• Leberer E, Thomas DY, Whiteway M. Pheromone signalling and polarized morphogenesis in yeast. Curr Opin Genet Dev. 1997 Feb;7(1):59–66. [PubMed]
  • Michaelis S, Herskowitz I. The a-factor pheromone of Saccharomyces cerevisiae is essential for mating. Mol Cell Biol. 1988 Mar;8(3):1309–1318. [PMC free article] [PubMed]
  • Milano CA, Allen LF, Rockman HA, Dolber PC, McMinn TR, Chien KR, Johnson TD, Bond RA, Lefkowitz RJ. Enhanced myocardial function in transgenic mice overexpressing the beta 2-adrenergic receptor. Science. 1994 Apr 22;264(5158):582–586. [PubMed]
  • Milligan G, Marshall F, Rees S. G16 as a universal G protein adapter: implications for agonist screening strategies. Trends Pharmacol Sci. 1996 Jul;17(7):235–237. [PubMed]
  • Moore TD, Edman JC. The alpha-mating type locus of Cryptococcus neoformans contains a peptide pheromone gene. Mol Cell Biol. 1993 Mar;13(3):1962–1970. [PMC free article] [PubMed]
  • Mumberg D, Müller R, Funk M. Yeast vectors for the controlled expression of heterologous proteins in different genetic backgrounds. Gene. 1995 Apr 14;156(1):119–122. [PubMed]
  • Nomoto S, Nakayama N, Arai K, Matsumoto K. Regulation of the yeast pheromone response pathway by G protein subunits. EMBO J. 1990 Mar;9(3):691–696. [PMC free article] [PubMed]
  • Offermanns S, Simon MI. G alpha 15 and G alpha 16 couple a wide variety of receptors to phospholipase C. J Biol Chem. 1995 Jun 23;270(25):15175–15180. [PubMed]
  • O'Shea SF, Chaure PT, Halsall JR, Olesnicky NS, Leibbrandt A, Connerton IF, Casselton LA. A large pheromone and receptor gene complex determines multiple B mating type specificities in Coprinus cinereus. Genetics. 1998 Mar;148(3):1081–1090. [PMC free article] [PubMed]
  • Price LA, Kajkowski EM, Hadcock JR, Ozenberger BA, Pausch MH. Functional coupling of a mammalian somatostatin receptor to the yeast pheromone response pathway. Mol Cell Biol. 1995 Nov;15(11):6188–6195. [PMC free article] [PubMed]
  • Regenfelder E, Spellig T, Hartmann A, Lauenstein S, Bölker M, Kahmann R. G proteins in Ustilago maydis: transmission of multiple signals? EMBO J. 1997 Apr 15;16(8):1934–1942. [PMC free article] [PubMed]
  • Rothstein R. Targeting, disruption, replacement, and allele rescue: integrative DNA transformation in yeast. Methods Enzymol. 1991;194:281–301. [PubMed]
  • Scheer A, Cotecchia S. Constitutively active G protein-coupled receptors: potential mechanisms of receptor activation. J Recept Signal Transduct Res. 1997 Jan-May;17(1-3):57–73. [PubMed]
  • Sikorski RS, Hieter P. A system of shuttle vectors and yeast host strains designed for efficient manipulation of DNA in Saccharomyces cerevisiae. Genetics. 1989 May;122(1):19–27. [PMC free article] [PubMed]
  • Spalding TA, Burstein ES, Brauner-Osborne H, Hill-Eubanks D, Brann MR. Pharmacology of a constitutively active muscarinic receptor generated by random mutagenesis. J Pharmacol Exp Ther. 1995 Dec;275(3):1274–1279. [PubMed]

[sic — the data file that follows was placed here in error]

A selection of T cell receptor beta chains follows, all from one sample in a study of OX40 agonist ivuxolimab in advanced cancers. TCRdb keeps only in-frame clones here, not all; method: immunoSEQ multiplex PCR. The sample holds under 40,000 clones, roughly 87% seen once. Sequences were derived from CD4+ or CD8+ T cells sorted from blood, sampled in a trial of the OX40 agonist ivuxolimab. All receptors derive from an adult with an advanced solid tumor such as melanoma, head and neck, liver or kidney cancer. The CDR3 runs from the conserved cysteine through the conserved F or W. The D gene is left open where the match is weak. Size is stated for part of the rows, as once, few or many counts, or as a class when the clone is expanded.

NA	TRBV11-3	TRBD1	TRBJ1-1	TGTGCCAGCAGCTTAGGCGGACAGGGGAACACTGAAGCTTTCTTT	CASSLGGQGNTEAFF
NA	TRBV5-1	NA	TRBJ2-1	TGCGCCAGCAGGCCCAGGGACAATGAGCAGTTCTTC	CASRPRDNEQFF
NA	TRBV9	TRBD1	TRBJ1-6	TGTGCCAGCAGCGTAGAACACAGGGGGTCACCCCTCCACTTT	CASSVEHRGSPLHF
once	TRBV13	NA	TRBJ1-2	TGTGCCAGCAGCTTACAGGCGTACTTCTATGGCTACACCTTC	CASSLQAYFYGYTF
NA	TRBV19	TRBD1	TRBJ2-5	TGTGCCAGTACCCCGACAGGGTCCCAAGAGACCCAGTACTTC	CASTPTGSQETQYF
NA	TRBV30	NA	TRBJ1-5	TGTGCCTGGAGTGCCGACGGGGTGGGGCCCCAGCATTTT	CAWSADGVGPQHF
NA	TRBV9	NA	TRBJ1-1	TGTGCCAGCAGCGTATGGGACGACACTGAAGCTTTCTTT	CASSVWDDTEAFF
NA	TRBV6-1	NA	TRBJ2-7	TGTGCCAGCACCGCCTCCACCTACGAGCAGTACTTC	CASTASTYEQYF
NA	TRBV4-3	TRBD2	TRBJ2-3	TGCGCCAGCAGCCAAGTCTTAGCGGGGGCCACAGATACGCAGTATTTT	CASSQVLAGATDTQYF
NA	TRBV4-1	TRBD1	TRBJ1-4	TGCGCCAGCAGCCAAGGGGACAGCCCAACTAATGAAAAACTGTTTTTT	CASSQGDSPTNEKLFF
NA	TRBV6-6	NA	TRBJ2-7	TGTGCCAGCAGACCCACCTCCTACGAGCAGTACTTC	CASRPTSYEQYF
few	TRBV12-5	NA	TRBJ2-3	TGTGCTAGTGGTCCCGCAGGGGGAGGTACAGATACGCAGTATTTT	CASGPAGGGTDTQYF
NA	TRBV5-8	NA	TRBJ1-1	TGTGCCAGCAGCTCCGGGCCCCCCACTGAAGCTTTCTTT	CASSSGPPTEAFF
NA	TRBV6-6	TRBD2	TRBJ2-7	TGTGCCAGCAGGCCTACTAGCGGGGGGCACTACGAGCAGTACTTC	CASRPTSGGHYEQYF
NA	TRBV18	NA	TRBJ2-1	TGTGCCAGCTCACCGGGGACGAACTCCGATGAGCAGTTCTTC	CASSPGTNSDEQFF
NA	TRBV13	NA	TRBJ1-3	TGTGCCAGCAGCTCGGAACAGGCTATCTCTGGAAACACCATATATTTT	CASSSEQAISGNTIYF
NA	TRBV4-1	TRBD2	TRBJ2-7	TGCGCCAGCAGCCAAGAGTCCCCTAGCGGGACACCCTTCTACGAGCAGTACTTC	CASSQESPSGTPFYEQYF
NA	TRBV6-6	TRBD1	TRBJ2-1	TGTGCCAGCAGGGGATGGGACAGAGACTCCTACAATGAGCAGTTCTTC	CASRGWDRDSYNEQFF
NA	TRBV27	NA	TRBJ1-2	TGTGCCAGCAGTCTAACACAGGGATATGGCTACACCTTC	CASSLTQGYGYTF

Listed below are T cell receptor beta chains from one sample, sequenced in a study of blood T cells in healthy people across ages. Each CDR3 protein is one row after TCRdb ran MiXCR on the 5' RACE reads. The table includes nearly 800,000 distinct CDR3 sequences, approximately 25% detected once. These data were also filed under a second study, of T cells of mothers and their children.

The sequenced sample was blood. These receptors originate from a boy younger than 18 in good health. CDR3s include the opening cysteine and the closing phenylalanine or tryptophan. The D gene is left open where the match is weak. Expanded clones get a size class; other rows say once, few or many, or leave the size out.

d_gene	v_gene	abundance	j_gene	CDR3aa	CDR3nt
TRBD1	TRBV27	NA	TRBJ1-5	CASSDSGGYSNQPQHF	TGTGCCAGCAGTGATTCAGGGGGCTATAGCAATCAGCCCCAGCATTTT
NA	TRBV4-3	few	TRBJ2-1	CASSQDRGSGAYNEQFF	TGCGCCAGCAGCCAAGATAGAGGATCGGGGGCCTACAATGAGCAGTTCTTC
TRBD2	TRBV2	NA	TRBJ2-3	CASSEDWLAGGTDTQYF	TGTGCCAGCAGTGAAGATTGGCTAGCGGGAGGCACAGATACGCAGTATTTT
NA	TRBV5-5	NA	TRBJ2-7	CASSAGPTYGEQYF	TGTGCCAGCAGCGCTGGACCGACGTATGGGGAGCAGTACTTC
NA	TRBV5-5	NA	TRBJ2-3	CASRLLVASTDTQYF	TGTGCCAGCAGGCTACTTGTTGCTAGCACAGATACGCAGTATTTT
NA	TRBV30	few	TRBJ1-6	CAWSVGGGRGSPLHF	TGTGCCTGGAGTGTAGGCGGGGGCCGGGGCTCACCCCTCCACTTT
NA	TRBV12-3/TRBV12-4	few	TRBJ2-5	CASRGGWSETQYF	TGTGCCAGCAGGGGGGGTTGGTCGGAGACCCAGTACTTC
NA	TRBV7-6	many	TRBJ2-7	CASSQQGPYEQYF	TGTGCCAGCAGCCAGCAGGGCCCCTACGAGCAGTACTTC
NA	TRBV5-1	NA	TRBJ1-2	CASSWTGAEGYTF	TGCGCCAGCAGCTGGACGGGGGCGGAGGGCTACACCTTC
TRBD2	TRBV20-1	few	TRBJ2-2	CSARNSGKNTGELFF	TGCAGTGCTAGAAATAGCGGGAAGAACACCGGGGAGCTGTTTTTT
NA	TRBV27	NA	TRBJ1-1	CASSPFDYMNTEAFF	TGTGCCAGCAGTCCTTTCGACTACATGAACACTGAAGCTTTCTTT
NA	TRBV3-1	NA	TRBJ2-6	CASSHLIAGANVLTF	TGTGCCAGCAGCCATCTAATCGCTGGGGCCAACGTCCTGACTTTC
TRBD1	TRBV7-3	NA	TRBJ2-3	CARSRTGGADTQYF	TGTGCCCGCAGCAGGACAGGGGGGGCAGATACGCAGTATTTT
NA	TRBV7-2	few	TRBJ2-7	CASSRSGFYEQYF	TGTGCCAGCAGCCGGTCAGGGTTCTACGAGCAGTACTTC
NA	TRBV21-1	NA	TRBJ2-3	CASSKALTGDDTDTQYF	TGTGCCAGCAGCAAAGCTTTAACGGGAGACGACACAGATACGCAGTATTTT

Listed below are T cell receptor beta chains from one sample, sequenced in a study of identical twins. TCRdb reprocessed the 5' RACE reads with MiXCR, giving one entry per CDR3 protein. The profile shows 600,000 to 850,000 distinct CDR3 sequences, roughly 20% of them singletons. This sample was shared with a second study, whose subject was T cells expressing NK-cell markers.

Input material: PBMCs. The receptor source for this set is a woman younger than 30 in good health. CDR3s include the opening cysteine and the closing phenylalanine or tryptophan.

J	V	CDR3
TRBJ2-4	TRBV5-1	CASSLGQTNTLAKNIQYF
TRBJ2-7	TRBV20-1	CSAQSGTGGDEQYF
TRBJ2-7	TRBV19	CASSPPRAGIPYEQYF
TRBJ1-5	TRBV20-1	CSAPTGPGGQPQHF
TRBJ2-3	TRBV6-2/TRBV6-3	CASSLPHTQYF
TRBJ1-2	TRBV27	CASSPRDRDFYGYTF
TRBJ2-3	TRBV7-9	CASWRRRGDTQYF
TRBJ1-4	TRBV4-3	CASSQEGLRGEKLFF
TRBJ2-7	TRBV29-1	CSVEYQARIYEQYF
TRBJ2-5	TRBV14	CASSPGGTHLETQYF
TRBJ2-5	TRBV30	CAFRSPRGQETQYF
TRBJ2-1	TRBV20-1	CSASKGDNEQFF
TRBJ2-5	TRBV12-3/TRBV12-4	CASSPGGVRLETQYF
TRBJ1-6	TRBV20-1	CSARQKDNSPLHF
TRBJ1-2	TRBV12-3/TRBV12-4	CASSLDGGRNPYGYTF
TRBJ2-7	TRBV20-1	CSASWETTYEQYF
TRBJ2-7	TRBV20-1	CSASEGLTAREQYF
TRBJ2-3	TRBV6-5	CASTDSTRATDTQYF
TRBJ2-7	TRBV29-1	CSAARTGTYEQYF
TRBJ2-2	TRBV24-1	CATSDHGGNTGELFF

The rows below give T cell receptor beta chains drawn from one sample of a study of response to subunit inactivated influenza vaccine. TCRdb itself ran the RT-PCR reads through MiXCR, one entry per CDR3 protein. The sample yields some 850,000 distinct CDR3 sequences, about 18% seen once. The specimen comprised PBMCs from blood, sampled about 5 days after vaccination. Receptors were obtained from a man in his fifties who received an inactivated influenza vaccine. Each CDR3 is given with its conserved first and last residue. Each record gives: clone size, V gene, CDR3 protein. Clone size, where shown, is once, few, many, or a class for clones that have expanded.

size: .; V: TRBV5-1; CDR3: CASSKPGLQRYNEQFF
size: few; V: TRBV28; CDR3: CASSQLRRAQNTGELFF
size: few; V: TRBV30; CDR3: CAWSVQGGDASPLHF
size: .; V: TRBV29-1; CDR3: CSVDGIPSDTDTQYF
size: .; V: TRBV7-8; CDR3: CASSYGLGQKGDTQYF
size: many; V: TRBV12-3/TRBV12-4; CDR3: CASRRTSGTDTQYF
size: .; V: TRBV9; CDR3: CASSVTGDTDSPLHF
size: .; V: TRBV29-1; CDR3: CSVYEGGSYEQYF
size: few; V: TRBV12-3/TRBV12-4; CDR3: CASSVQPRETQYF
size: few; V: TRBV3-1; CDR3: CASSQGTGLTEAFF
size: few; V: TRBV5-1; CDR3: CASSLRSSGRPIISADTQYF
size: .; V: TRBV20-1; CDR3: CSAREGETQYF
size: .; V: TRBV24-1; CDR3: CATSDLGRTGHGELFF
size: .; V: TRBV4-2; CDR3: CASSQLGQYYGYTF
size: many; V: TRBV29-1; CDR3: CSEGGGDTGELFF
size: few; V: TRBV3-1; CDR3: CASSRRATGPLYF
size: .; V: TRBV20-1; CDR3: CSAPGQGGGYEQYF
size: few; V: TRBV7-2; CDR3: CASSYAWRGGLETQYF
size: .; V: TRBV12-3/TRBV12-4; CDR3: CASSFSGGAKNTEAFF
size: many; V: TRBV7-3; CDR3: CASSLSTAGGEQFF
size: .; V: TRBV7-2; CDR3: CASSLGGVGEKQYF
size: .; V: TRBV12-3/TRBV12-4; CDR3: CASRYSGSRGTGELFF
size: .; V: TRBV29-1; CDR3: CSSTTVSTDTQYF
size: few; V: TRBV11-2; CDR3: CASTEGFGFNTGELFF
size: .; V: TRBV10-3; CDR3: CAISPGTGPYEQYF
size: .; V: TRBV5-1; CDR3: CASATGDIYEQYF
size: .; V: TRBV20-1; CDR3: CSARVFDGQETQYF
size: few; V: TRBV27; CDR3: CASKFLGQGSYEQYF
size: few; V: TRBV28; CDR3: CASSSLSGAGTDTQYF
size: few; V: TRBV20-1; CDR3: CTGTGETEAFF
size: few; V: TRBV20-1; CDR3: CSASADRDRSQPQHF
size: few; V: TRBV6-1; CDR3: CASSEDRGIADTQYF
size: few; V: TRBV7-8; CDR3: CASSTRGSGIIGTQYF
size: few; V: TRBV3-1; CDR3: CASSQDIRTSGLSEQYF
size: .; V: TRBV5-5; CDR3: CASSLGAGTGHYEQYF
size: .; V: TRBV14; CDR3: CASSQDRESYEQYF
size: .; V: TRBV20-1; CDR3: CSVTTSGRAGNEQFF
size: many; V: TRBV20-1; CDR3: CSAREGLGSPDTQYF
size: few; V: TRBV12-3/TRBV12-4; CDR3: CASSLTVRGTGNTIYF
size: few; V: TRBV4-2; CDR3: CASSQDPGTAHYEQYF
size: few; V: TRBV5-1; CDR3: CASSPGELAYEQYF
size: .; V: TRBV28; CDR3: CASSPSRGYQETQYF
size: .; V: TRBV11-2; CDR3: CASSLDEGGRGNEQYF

• Spalding TA, Burstein ES, Wells JW, Brann MR. Constitutive activation of the m5 muscarinic receptor by a series of mutations at the extracellular end of transmembrane 6. Biochemistry. 1997 Aug 19;36(33):10109–10116. [PubMed]
  • Spellig T, Bölker M, Lottspeich F, Frank RW, Kahmann R. Pheromones trigger filamentous growth in Ustilago maydis. EMBO J. 1994 Apr 1;13(7):1620–1627. [PMC free article] [PubMed]
  • Tam A, Nouvet FJ, Fujimura-Kamada K, Slunt H, Sisodia SS, Michaelis S. Dual roles for Ste24p in yeast a-factor maturation: NH2-terminal proteolysis and COOH-terminal CAAX processing. J Cell Biol. 1998 Aug 10;142(3):635–649. [PMC free article] [PubMed]
  • Tseng CC, Lin L. A point mutation in the glucose-dependent insulinotropic peptide receptor confers constitutive activity. Biochem Biophys Res Commun. 1997 Mar 6;232(1):96–100. [PubMed]
  • Vaillancourt LJ, Raper CA. Pheromones and pheromone receptors as mating-type determinants in basidiomycetes. Genet Eng (N Y) 1996;18:219–247. [PubMed]
  • Vaillancourt LJ, Raudaskoski M, Specht CA, Raper CA. Multiple genes encoding pheromones and a pheromone receptor define the B beta 1 mating-type specificity in Schizophyllum commune. Genetics. 1997 Jun;146(2):541–551. [PMC free article] [PubMed]
  • Wach A. PCR-synthesis of marker cassettes with long flanking homology regions for gene disruptions in S. cerevisiae. Yeast. 1996 Mar 15;12(3):259–265. [PubMed]
  • Wendland J, Vaillancourt LJ, Hegner J, Lengeler KB, Laddison KJ, Specht CA, Raper CA, Kothe E. The mating-type locus B alpha 1 of Schizophyllum commune contains a pheromone receptor gene and putative pheromone genes. EMBO J. 1995 Nov 1;14(21):5271–5278. [PMC free article] [PubMed]

Articles from The EMBO Journal are provided here courtesy of The European Molecular Biology Organization

Formats:

Related citations in PubMed

See reviews...See all...

Cited by other articles in PMC

See all...

Links

Recent Activity

Your browsing activity is empty.

Activity recording is turned off.

Turn recording back on

See more...